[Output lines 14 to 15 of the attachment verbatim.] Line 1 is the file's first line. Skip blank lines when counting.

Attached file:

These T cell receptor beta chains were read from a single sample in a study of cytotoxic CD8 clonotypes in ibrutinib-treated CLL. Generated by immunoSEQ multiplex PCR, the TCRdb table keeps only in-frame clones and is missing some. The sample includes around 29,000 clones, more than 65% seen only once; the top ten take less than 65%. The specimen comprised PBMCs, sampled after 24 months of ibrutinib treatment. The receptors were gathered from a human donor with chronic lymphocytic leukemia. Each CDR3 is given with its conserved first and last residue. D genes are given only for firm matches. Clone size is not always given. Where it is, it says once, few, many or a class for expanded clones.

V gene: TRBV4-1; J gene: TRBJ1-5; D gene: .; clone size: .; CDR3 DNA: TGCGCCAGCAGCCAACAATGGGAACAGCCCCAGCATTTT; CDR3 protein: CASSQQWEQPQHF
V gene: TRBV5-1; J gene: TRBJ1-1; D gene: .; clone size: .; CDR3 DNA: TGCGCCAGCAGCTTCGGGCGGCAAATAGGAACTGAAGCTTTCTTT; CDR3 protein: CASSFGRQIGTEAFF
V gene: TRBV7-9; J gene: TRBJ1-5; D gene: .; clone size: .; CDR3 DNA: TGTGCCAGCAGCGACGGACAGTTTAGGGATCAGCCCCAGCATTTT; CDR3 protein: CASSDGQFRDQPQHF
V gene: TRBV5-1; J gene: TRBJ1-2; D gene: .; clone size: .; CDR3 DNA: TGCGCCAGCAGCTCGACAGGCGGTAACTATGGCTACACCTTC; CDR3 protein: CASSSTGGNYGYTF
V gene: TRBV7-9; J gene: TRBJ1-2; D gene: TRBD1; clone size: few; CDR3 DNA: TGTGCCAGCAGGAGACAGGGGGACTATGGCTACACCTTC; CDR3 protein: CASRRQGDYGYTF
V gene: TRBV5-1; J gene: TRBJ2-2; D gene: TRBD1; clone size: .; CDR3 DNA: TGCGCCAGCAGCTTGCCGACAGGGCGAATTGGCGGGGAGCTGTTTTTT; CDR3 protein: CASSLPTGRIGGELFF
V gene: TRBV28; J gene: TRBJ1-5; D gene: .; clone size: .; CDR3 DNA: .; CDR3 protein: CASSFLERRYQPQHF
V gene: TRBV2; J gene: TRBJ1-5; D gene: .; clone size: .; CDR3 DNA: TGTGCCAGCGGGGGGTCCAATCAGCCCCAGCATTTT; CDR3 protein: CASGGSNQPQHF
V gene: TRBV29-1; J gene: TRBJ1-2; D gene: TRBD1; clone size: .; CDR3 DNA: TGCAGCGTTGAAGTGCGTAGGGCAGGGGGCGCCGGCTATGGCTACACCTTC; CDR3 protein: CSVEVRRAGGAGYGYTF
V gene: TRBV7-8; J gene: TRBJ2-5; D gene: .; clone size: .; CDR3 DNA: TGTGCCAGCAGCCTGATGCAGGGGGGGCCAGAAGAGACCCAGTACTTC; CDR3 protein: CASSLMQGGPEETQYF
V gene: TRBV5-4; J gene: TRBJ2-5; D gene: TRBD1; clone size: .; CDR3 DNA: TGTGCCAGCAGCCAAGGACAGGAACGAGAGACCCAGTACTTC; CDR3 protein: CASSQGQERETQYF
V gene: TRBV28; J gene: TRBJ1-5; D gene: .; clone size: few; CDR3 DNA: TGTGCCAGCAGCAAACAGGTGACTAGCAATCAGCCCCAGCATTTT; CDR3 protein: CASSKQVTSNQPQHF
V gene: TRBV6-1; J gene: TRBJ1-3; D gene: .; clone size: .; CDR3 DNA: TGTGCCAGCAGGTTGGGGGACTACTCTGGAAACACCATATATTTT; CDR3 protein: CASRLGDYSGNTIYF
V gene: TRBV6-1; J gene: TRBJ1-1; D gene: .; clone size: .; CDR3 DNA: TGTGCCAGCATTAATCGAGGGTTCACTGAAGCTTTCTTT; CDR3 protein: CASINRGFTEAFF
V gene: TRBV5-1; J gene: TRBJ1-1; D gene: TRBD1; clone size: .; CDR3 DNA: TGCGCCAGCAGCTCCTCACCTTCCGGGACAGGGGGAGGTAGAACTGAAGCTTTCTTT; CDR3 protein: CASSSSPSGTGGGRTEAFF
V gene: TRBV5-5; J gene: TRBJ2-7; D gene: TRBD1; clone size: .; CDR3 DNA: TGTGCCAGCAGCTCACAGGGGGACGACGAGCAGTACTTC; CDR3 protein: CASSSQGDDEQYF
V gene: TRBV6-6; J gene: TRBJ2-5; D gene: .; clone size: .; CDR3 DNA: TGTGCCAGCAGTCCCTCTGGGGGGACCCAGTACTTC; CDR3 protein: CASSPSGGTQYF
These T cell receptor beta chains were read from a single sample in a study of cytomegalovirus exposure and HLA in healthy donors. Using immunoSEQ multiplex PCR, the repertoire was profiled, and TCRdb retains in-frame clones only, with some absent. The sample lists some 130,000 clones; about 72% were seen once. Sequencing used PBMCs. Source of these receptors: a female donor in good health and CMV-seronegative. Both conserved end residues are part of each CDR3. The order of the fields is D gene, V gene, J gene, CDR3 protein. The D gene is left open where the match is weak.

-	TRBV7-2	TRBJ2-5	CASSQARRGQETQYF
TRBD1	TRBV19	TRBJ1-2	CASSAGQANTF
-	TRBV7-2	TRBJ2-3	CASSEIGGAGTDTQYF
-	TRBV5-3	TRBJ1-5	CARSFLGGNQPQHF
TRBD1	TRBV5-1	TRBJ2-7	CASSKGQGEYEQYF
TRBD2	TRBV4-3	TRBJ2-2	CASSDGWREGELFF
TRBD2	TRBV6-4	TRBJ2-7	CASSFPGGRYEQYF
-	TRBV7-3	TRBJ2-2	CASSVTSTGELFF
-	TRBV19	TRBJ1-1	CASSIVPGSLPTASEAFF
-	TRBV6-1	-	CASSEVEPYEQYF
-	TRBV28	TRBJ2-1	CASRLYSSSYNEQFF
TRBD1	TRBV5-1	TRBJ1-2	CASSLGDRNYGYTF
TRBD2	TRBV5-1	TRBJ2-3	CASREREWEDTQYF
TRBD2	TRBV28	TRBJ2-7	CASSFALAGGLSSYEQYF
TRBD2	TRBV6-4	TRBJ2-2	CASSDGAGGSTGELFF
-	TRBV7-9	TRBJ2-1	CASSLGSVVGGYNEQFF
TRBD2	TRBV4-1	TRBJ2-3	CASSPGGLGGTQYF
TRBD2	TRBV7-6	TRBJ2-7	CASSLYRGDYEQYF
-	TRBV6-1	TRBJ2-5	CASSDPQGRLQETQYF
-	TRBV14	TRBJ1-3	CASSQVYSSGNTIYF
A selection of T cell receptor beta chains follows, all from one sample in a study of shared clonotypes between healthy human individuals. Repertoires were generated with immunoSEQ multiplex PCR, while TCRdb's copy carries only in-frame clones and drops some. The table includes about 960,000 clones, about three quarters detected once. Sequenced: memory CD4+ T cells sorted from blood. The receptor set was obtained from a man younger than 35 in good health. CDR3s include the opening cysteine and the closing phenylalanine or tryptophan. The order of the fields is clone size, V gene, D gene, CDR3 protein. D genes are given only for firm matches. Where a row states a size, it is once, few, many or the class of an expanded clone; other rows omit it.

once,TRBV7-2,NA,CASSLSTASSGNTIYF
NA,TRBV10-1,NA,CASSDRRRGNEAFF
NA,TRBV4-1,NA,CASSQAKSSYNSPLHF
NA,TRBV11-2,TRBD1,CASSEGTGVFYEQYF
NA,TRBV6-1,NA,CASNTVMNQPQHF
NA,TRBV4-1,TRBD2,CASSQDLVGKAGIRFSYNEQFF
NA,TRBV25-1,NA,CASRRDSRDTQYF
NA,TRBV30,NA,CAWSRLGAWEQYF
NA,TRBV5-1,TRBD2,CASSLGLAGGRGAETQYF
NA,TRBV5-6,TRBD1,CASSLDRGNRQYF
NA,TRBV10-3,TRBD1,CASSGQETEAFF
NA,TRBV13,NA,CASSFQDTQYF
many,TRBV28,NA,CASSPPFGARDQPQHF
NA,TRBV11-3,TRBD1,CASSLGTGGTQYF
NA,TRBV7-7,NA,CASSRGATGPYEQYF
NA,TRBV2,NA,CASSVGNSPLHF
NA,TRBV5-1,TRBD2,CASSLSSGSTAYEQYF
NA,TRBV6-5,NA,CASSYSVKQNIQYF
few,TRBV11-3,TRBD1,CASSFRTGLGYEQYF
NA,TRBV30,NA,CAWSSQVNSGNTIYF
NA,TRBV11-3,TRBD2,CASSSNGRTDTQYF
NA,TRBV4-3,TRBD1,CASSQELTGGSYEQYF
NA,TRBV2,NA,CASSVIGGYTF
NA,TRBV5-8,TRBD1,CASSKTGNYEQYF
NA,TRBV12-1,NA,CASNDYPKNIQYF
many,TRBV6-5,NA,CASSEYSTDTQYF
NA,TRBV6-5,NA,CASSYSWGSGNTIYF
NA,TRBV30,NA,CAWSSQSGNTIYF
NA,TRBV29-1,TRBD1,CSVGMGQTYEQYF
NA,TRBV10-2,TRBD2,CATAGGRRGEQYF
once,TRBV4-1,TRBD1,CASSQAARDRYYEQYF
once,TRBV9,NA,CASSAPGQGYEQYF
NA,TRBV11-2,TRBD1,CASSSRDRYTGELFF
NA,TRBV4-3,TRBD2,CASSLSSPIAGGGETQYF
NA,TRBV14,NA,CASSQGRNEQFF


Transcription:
V gene: TRBV6-1; J gene: TRBJ1-3; D gene: .; clone size: .; CDR3 DNA: TGTGCCAGCAGGTTGGGGGACTACTCTGGAAACACCATATATTTT; CDR3 protein: CASRLGDYSGNTIYF
V gene: TRBV6-1; J gene: TRBJ1-1; D gene: .; clone size: .; CDR3 DNA: TGTGCCAGCATTAATCGAGGGTTCACTGAAGCTTTCTTT; CDR3 protein: CASINRGFTEAFF